Sept. 22, 2014 SIGN IN | REGISTER

Climb Into the Cockpit

Courtesy National Air and Space Museum
The newly renovated “Pioneers of Flight” exhibit displays the snowshoes and supplies that pilot Charles Lindbergh and his wife used.

Bob Dempster, the executive director of an aviation historical society called the Seattle World Cruiser Association, was in D.C. to view the gallery, and he is one of the individuals behind the renovation. Dempster chose to undertake the quixotic task of building an exact replica of the “Chicago” aircraft, which he has nearly finished at his home in Seattle, and in 2008, he asked for and received permission from the Smithsonian to look into the plane’s cockpit. He said he found the cockpit musty and covered in dust, both signs that the artifacts in the gallery could become damaged over time. “Pioneers of Flight” was closed soon after.

For Dempster, the Douglas World Cruiser is more than a historical passion. In the coming months, Dempster and his wife will fly around the world on the reproduction of the Douglas World Cruiser, just as the original cruisers did; he brought a flag to the museum, which children there signed, and he plans to donate that flag to the gallery after he completes his journey.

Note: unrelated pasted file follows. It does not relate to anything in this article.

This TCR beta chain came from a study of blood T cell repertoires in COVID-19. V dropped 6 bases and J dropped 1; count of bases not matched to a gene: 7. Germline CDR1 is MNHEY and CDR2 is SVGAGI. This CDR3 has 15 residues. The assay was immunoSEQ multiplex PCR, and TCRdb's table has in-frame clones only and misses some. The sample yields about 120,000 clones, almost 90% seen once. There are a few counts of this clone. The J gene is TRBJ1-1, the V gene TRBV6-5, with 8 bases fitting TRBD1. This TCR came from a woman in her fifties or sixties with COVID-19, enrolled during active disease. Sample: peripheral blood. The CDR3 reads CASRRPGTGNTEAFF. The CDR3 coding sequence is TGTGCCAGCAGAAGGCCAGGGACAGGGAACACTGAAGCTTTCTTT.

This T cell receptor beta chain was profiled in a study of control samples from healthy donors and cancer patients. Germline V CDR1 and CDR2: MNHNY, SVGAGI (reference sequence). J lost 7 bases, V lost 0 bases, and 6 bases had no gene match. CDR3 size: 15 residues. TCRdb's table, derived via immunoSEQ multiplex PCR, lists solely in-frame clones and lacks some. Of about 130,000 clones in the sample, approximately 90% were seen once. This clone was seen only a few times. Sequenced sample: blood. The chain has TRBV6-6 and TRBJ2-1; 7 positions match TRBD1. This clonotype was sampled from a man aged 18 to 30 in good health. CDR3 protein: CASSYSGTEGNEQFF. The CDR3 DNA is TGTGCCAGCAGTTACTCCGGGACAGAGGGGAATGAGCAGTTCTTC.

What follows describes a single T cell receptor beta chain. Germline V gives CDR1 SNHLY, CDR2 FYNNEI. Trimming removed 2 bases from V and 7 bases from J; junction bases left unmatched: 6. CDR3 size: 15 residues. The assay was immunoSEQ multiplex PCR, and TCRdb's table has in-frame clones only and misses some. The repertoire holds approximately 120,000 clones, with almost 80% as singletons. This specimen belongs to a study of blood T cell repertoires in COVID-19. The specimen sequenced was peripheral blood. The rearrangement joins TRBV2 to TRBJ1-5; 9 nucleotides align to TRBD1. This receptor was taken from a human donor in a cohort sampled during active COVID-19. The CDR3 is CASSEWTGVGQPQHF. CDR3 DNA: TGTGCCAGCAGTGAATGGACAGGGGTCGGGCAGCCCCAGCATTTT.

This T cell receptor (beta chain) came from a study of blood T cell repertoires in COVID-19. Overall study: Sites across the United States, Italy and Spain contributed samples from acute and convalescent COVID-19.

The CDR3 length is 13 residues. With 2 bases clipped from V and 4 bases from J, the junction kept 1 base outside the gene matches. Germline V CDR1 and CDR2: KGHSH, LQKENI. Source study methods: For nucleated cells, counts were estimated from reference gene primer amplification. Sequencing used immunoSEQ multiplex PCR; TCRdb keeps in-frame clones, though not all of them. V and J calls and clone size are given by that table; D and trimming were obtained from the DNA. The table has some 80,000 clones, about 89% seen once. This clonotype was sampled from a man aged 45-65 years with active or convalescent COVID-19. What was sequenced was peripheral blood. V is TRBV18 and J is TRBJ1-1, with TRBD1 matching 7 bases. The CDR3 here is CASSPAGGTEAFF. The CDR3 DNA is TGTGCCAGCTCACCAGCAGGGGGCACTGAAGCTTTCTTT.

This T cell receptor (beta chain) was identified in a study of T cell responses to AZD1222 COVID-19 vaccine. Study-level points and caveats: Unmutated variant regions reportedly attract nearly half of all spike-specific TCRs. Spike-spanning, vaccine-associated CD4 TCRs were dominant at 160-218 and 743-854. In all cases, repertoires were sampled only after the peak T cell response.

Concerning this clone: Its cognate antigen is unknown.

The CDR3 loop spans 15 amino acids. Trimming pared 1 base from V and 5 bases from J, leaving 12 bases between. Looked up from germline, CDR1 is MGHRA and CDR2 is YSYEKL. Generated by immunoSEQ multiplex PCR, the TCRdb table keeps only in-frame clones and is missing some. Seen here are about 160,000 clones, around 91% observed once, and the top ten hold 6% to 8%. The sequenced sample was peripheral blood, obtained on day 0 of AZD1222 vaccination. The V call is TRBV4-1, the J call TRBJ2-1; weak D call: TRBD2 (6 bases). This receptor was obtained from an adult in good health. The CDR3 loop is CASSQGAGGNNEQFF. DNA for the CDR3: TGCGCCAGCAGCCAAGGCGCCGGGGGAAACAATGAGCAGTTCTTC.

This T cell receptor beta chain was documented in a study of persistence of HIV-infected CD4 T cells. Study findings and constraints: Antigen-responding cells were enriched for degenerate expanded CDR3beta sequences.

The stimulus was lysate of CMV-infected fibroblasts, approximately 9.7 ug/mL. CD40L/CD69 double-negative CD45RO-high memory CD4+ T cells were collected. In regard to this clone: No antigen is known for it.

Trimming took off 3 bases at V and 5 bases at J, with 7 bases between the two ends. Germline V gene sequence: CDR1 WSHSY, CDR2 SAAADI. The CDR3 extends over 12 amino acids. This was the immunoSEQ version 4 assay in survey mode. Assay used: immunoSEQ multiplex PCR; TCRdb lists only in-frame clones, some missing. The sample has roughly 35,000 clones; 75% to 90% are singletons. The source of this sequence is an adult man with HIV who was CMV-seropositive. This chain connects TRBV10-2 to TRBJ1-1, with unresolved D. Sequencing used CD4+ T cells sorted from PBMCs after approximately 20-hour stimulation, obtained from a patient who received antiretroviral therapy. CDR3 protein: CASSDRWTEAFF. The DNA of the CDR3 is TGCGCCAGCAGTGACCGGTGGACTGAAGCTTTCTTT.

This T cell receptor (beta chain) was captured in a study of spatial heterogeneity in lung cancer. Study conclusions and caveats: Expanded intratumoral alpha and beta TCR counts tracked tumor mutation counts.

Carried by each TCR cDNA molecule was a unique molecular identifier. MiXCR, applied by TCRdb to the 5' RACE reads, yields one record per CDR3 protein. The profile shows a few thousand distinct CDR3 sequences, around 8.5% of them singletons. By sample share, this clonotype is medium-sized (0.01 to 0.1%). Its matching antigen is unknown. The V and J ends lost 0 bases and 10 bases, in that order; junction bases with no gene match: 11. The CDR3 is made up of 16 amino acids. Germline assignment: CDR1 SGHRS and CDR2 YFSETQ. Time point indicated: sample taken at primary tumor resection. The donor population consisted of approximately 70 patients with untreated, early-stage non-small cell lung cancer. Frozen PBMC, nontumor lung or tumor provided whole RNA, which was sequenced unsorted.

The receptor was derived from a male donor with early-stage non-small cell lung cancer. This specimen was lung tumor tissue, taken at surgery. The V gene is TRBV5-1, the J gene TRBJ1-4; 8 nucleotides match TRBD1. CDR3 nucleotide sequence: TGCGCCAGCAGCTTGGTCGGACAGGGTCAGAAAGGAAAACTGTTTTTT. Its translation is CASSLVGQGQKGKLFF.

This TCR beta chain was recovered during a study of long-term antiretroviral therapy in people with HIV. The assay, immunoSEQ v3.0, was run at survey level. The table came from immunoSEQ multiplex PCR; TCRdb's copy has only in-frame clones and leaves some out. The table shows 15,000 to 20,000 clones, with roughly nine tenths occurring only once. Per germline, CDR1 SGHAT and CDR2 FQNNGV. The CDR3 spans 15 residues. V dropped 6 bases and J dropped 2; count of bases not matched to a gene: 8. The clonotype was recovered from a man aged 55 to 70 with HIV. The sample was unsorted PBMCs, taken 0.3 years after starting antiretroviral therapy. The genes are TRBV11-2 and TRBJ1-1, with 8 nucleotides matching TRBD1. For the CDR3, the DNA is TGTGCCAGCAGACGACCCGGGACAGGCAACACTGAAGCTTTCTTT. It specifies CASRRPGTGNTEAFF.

Flying around the world “was the second aviation milestone after the Wright brothers,” Dempster said. “It was akin to flying to the moon back then.”

While “Pioneers of Flight” was renovated, the museum hardly lacked interesting exhibits — it is home to the Wright brothers’ original airplane and a diverse collection of helicopters, space shuttle pieces and flight simulators. But the gallery’s temporary closing left a giant hole, both figuratively and literally.

The era profiled in “Pioneers of Flight” was one of tremendous innovation in the field of air travel, and the museum feels more complete with those years now represented. In physical terms, the exhibit is located directly at the museum’s center, in the middle of the second floor, next to the Wright Flyer. With the gallery reopened, the National Air and Space Museum again captures the entire history of aviation — with an added touch of humanity.

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